30 years of the Mac: peripheralsPosted: January 28, 2014
These days of celebration of the Mac’s 30th anniversary really had a deep ‘going down memory lane’ effect on me. Coincidentally, I was doing some major cleaning in my studio, and I found some things worth scanning. To avoid posting just a bunch of photos and images, I’ll try to make a series of posts, separating my findings in a more coherent way.
First off, I found a great book I thought I had lost when I relocated: The Graphic Designer’s Basic Guide to the Macintosh, Written by Michael Meyerowitz and Sam Sanchez. The book was published in 1990, and it’s full of very nice photos of Macs and peripherals of the time (too bad the photos are black and white, and not colour). Instead of focusing on the various Mac models portrayed therein — nothing really new to the vintage Mac enthusiast — I thought I’d scan and publish here a few images of interesting peripherals (monitors, printers, etc.). I’m doing this for ‘educational’ purposes and I hope the copyright owner will consider this fair use of the images.
Apologies for the quality of the scans. The original photos weren’t much better. I also scanned the captions, which should be perfectly readable, but I’ve transcribed them anyway just in case. I’ve also added links with additional information where possible.
The Apple CD SC is a front-loading disk drive that reads information from specially formatted compact disks. One compact disk can hold an entire encyclopedia.
Apple monitors for the Macintosh II, IIx and IIcx. They include a 13-inch Apple Color RGB monitor, a 21-inch Apple two-page monochrome monitor, a 15-inch Macintosh portrait display monitor and a 12-inch monochrome monitor.
The Bernoulli Box is one of several cartridge systems that stores information on a removable disk.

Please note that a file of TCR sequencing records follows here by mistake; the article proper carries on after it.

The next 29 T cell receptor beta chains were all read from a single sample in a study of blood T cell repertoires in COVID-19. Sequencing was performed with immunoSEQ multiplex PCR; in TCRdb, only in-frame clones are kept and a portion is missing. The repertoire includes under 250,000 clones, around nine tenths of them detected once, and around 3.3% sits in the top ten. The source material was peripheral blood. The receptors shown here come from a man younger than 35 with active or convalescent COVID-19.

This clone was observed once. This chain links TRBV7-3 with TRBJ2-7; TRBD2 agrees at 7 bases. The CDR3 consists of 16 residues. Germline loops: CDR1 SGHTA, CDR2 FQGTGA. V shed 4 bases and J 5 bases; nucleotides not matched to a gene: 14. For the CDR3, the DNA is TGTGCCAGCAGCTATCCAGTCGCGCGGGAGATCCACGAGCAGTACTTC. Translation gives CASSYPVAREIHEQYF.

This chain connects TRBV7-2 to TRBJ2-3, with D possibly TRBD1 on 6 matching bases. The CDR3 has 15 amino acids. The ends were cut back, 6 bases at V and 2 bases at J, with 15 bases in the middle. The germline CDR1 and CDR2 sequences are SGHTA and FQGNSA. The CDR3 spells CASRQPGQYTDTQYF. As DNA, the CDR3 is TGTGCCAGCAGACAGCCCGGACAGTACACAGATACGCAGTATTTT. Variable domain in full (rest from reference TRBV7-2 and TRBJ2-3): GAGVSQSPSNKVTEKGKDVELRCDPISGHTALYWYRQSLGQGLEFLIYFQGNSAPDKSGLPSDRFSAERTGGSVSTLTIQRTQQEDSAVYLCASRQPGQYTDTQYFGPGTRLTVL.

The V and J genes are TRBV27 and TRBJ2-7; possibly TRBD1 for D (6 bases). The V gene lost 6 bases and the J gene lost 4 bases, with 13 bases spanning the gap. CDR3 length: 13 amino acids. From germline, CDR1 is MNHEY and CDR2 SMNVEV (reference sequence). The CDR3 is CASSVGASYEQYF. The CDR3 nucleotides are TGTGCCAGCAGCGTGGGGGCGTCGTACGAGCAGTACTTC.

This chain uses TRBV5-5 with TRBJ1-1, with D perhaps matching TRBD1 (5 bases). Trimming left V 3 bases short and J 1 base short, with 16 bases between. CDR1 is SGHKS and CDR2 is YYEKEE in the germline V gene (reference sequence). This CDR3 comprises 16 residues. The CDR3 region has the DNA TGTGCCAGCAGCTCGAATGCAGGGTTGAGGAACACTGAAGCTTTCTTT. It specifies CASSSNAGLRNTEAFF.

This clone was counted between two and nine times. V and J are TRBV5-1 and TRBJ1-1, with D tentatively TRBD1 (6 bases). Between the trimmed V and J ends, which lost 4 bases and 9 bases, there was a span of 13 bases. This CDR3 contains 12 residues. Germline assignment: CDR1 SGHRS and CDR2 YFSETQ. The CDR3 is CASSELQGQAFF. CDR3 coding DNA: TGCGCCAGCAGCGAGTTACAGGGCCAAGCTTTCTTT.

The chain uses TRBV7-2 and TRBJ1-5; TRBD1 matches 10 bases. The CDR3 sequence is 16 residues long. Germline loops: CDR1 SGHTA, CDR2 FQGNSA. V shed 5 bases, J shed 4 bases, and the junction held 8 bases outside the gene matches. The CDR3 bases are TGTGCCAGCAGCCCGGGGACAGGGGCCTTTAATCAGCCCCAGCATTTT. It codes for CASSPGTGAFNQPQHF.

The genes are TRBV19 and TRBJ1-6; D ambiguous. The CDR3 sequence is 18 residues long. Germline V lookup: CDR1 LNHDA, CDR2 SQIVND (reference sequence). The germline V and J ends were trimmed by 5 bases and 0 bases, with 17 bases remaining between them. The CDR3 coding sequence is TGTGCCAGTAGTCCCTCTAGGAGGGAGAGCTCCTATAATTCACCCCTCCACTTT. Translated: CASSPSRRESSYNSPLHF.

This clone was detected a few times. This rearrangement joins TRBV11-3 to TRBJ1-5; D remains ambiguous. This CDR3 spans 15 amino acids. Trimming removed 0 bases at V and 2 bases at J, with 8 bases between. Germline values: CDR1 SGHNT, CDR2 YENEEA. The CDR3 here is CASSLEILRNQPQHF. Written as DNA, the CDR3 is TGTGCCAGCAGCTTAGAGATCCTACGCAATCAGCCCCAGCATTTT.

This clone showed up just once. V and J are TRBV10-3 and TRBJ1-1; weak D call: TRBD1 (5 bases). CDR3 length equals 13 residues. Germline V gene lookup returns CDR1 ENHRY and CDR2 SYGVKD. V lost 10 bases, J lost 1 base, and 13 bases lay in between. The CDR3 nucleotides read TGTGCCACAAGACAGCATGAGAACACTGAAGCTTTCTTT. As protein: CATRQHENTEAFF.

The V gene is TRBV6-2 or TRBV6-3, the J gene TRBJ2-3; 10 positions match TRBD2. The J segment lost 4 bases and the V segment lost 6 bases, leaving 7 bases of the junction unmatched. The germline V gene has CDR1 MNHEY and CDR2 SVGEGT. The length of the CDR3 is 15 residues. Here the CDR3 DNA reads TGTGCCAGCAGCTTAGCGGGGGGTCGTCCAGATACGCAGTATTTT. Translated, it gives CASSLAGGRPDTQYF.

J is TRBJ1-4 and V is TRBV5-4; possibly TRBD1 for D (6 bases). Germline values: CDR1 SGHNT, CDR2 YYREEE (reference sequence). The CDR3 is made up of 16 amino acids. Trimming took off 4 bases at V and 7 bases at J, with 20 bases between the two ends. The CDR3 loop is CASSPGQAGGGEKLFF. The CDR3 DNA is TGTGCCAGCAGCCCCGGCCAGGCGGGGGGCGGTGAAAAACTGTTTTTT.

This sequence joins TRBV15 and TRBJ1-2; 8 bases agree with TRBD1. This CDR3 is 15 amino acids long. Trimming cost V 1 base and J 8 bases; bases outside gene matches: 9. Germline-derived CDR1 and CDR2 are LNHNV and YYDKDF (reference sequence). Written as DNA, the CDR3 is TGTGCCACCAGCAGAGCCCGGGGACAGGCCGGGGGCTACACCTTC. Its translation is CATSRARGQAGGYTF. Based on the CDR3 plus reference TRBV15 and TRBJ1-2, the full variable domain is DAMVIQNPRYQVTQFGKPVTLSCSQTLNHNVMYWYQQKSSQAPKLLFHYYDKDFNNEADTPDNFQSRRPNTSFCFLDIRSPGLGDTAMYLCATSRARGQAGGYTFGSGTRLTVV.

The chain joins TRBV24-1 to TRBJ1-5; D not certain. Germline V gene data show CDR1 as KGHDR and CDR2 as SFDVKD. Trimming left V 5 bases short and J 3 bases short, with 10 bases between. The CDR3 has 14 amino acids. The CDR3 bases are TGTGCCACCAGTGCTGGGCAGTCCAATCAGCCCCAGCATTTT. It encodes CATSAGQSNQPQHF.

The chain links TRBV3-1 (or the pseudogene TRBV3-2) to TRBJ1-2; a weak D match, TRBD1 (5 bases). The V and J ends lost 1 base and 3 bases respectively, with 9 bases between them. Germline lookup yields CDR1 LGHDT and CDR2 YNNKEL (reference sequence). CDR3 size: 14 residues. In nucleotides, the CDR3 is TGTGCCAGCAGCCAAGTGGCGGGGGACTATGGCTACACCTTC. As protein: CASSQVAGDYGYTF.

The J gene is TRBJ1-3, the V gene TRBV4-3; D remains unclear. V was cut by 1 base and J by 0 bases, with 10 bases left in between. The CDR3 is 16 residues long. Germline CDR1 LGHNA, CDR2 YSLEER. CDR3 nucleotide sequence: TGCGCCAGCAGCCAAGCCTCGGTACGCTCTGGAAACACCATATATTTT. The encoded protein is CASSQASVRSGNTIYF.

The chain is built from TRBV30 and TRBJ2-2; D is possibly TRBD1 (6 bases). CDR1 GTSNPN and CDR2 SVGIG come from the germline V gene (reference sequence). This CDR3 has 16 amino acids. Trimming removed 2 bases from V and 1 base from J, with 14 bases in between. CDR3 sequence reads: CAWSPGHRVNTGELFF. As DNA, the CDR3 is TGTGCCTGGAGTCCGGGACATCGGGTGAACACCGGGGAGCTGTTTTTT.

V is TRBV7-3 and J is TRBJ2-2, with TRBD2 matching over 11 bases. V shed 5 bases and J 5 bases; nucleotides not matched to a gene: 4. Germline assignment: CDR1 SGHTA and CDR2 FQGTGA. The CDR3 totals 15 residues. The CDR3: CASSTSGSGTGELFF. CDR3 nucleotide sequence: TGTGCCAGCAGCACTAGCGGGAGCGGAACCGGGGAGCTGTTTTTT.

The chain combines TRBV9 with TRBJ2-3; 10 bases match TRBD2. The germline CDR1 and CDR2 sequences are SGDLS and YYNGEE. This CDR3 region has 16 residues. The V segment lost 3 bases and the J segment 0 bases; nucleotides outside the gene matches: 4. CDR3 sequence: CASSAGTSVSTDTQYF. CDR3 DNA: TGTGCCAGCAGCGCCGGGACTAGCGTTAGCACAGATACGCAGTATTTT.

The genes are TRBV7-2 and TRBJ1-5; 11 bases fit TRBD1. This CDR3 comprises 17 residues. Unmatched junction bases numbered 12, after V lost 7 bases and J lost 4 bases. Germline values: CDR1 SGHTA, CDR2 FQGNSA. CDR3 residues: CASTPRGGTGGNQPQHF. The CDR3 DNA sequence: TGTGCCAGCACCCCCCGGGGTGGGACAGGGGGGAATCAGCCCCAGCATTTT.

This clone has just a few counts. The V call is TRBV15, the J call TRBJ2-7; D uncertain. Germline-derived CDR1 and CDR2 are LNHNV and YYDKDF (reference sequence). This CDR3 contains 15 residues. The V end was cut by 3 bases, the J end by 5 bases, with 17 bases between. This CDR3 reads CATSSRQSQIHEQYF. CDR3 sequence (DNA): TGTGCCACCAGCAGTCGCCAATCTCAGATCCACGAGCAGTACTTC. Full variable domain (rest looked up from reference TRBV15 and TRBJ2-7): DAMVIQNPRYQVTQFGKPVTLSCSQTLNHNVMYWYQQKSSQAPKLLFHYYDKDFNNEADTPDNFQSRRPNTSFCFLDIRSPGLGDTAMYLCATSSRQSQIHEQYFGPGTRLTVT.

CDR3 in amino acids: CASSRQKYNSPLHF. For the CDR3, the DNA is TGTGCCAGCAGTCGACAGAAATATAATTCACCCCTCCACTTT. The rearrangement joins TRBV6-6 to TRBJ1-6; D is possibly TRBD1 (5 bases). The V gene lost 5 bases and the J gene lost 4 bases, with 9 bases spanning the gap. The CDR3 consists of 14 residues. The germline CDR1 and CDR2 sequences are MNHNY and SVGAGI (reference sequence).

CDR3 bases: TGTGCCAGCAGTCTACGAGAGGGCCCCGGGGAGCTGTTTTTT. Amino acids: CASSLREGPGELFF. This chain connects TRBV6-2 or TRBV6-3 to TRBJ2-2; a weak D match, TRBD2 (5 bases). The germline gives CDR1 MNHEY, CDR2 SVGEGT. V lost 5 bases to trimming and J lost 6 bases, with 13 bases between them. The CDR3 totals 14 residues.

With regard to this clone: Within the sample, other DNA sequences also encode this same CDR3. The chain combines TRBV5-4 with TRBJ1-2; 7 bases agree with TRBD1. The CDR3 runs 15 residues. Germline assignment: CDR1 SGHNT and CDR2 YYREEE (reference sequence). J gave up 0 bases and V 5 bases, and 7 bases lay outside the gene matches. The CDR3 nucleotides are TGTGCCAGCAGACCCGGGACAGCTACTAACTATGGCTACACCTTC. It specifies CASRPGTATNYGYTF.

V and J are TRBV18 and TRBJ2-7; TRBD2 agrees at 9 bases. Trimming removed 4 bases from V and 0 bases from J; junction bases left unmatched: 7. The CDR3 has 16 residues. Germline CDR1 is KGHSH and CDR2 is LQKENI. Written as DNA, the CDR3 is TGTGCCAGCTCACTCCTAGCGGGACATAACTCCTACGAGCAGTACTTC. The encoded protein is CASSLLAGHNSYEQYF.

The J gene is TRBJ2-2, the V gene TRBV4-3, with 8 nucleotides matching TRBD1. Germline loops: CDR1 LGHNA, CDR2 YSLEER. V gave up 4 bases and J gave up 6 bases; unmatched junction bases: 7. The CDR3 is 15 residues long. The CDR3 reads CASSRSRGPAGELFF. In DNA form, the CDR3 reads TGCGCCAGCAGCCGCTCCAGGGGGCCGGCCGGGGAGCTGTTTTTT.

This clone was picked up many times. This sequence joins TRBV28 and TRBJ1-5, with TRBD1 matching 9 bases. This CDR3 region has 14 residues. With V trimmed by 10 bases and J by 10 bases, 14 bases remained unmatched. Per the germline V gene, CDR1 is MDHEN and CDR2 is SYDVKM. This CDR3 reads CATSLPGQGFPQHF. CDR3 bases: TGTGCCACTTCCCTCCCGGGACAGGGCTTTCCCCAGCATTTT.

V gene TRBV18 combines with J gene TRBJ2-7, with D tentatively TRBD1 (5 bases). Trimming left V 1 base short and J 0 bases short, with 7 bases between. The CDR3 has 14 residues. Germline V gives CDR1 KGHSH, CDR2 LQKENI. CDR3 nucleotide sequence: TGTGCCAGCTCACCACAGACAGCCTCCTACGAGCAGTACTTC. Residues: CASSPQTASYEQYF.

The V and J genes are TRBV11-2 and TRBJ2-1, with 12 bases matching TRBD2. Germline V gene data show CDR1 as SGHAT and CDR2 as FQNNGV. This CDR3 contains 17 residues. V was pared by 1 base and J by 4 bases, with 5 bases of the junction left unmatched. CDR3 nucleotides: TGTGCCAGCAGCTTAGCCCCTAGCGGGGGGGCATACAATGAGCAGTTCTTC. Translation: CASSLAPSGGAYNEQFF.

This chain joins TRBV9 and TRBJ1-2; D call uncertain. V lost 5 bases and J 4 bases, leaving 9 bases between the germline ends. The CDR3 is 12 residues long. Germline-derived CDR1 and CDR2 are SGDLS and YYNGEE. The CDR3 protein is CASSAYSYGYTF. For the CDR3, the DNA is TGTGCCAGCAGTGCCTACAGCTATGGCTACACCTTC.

Further reading: The Bernoulli Box A220H
Linotronic laser imagesetters produce professional-quality text, line art and halftones on film, paper, or press-ready plates. The Linotronic is one of several high-end machines that can be used to produce camera ready layouts.
Presentation Technologies’ Montage FR1 film recorder with optional TC1 camera back for creating overheads and instant prints of work created on the Macintosh.
The original Macintosh with mouse and keyboard. Add-ons included the ImageWriter dot matrix printer, external disk drive, numeric keyboard, a modem, and carrying case.
The QMS ColorScript 100 color laser printer. Although expensive, color laser printer technology is moving forward rapidly and prices are starting to drop.
A ScanMan hand-held scanner by Logitech for the Macintosh Plus, SE and II. Hand-held scanners are inexpensive, easy to use, and provide a quick way of scanning small pieces of artwork.
Watch an edition on scanners from the TV programme Computer Chronicles, made available by the Internet Archive. Originally broadcast in 1991. (30-minute video)
Radius two-page monitor for the Macintosh SE/30. The obvious advantage of this size monitor is its ability to display a double-page spread at actual size.
Further reading: Radius Full Page Display at 32by32.com
An inexpensive scanning option: Thunderscan replaces the printhead of the Apple ImageWriter with an electronic eye that reads the image as it rolls through the printer’s paper-feed mechanism.
Further reading: Andy Hertzfeld on the Thunderscan at Folklore.org